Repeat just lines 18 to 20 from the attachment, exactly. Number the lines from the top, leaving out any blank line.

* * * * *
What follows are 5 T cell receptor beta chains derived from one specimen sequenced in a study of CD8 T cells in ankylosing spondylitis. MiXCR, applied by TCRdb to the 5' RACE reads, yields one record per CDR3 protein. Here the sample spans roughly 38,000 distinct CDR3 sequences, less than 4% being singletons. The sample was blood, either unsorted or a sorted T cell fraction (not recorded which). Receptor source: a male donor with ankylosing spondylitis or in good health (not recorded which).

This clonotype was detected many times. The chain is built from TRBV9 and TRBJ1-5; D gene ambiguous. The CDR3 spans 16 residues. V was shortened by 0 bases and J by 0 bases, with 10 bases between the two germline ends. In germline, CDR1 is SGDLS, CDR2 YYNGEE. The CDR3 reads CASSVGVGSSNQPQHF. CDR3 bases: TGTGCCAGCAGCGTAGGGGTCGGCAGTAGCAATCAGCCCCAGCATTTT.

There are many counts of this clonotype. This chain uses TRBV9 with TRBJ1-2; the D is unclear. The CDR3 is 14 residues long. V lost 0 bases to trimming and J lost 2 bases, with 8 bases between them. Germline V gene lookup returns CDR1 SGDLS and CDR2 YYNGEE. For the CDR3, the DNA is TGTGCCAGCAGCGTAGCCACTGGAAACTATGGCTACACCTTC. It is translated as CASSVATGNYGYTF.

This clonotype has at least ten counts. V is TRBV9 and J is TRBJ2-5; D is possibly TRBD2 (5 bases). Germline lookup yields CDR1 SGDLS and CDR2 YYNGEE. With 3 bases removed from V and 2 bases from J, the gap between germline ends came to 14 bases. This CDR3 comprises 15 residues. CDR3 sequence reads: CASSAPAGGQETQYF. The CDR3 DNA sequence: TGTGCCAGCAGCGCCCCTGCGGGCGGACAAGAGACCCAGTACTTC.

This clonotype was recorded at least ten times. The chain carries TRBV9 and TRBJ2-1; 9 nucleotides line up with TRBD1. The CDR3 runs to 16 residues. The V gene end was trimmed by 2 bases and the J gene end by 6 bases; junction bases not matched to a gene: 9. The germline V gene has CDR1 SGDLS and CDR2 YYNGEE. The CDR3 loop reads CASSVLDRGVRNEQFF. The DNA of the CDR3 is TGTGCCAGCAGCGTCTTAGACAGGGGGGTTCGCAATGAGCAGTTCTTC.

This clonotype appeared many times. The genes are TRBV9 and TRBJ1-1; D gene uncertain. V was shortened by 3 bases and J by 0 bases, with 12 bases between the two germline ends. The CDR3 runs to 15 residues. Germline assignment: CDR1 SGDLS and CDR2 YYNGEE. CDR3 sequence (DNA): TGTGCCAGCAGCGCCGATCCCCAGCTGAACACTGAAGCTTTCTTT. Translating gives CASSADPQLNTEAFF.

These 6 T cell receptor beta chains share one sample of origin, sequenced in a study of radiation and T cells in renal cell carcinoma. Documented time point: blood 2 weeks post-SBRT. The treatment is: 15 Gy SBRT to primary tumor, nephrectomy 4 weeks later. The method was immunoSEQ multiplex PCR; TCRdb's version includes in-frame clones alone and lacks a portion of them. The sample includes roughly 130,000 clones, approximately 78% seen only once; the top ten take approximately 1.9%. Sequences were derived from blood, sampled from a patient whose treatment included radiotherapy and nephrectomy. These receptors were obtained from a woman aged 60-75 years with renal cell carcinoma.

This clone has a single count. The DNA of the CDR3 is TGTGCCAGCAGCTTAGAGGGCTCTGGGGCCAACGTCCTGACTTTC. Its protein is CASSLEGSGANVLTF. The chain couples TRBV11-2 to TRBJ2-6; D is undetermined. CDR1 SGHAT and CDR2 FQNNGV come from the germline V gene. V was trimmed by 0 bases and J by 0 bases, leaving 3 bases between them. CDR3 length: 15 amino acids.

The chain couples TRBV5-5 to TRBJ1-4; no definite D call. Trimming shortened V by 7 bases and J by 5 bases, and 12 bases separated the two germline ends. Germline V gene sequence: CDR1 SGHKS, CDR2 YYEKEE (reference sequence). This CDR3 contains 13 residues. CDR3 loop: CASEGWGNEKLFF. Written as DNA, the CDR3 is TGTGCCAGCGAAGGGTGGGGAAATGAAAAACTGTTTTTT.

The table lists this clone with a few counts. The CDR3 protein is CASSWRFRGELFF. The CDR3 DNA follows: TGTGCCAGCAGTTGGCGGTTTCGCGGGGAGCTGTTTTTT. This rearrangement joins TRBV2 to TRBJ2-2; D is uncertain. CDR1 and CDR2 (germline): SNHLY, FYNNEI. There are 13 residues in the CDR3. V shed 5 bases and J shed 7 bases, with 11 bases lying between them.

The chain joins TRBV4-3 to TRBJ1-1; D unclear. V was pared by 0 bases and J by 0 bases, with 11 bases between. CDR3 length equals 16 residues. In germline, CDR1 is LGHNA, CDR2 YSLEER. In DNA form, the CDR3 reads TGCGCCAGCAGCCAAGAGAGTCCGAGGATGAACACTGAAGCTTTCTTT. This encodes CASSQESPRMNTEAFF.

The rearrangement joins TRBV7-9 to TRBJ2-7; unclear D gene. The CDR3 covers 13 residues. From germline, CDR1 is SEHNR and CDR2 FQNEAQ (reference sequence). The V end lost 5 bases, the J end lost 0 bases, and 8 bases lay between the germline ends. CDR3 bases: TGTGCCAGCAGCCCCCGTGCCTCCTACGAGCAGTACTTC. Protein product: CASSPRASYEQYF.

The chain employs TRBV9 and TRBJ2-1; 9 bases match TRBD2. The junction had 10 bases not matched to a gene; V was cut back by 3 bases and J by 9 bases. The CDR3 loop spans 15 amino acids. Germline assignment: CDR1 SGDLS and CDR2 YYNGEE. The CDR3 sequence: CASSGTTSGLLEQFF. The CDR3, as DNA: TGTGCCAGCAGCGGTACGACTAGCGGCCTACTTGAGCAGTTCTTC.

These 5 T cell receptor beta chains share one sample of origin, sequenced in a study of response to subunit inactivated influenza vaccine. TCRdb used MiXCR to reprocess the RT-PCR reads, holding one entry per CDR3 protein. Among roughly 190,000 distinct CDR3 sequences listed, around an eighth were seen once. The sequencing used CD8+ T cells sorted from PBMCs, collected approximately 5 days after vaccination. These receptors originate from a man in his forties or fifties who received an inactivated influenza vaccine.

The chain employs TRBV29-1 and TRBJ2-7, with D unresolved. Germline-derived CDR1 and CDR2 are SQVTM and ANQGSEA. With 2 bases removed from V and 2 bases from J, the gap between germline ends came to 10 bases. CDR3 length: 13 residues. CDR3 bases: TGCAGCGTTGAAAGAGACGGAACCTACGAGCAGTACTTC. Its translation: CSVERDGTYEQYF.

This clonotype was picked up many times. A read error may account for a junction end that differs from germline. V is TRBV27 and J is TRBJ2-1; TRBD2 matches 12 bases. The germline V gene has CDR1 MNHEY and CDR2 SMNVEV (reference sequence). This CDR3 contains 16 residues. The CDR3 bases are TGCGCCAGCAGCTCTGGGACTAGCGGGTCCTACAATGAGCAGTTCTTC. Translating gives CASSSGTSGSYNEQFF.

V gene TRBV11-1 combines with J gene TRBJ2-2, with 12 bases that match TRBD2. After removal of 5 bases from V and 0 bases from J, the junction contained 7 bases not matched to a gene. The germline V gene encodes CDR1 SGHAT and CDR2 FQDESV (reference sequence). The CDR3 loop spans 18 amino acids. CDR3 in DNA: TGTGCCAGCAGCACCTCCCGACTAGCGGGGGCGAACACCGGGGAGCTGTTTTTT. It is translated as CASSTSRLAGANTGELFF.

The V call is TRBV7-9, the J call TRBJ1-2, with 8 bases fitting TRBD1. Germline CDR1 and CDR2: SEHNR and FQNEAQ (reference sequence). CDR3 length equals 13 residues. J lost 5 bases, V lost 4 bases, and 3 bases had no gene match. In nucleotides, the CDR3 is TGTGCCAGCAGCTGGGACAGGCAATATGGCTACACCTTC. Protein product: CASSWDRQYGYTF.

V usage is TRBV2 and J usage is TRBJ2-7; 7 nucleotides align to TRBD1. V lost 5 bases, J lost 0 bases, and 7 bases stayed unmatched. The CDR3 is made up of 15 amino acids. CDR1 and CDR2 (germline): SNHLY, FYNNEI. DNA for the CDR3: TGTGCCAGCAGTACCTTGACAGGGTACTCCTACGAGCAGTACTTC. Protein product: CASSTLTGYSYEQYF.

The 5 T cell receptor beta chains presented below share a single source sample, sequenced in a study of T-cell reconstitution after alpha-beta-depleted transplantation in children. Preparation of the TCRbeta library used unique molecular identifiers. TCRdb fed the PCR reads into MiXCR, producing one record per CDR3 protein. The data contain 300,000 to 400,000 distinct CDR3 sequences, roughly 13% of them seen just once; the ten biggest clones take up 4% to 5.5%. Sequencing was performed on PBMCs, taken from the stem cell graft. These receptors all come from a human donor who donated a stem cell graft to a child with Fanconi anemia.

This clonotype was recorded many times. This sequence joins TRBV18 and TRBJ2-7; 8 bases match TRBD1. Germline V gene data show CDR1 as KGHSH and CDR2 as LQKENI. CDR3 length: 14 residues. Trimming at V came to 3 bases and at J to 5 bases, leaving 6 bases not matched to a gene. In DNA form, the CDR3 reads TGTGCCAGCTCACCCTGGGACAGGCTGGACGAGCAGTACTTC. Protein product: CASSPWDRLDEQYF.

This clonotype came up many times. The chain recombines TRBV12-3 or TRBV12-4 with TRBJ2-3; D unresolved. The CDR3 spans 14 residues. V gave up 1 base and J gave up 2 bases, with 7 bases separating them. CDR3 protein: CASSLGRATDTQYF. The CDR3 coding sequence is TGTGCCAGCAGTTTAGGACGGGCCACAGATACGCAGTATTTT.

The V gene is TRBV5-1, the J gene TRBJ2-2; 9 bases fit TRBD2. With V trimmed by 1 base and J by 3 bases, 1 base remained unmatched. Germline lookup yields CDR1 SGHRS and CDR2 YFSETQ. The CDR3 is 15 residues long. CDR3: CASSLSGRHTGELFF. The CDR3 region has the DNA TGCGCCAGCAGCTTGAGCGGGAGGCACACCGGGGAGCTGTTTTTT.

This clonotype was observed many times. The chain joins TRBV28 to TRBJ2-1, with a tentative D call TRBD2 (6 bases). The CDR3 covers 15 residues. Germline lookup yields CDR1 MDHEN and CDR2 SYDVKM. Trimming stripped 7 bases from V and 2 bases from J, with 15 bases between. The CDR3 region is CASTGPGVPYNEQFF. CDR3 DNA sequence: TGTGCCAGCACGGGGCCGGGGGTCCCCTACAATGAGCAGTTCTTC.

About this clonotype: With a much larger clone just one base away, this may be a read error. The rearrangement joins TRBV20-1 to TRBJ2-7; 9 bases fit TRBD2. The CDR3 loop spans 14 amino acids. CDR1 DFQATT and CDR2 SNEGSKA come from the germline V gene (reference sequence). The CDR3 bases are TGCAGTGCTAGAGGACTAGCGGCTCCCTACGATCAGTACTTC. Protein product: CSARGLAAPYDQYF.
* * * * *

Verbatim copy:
The V call is TRBV7-9, the J call TRBJ1-2, with 8 bases fitting TRBD1. Germline CDR1 and CDR2: SEHNR and FQNEAQ (reference sequence). CDR3 length equals 13 residues. J lost 5 bases, V lost 4 bases, and 3 bases had no gene match. In nucleotides, the CDR3 is TGTGCCAGCAGCTGGGACAGGCAATATGGCTACACCTTC. Protein product: CASSWDRQYGYTF.

V usage is TRBV2 and J usage is TRBJ2-7; 7 nucleotides align to TRBD1. V lost 5 bases, J lost 0 bases, and 7 bases stayed unmatched. The CDR3 is made up of 15 amino acids. CDR1 and CDR2 (germline): SNHLY, FYNNEI. DNA for the CDR3: TGTGCCAGCAGTACCTTGACAGGGTACTCCTACGAGCAGTACTTC. Protein product: CASSTLTGYSYEQYF.

The 5 T cell receptor beta chains presented below share a single source sample, sequenced in a study of T-cell reconstitution after alpha-beta-depleted transplantation in children. Preparation of the TCRbeta library used unique molecular identifiers. TCRdb fed the PCR reads into MiXCR, producing one record per CDR3 protein. The data contain 300,000 to 400,000 distinct CDR3 sequences, roughly 13% of them seen just once; the ten biggest clones take up 4% to 5.5%. Sequencing was performed on PBMCs, taken from the stem cell graft. These receptors all come from a human donor who donated a stem cell graft to a child with Fanconi anemia.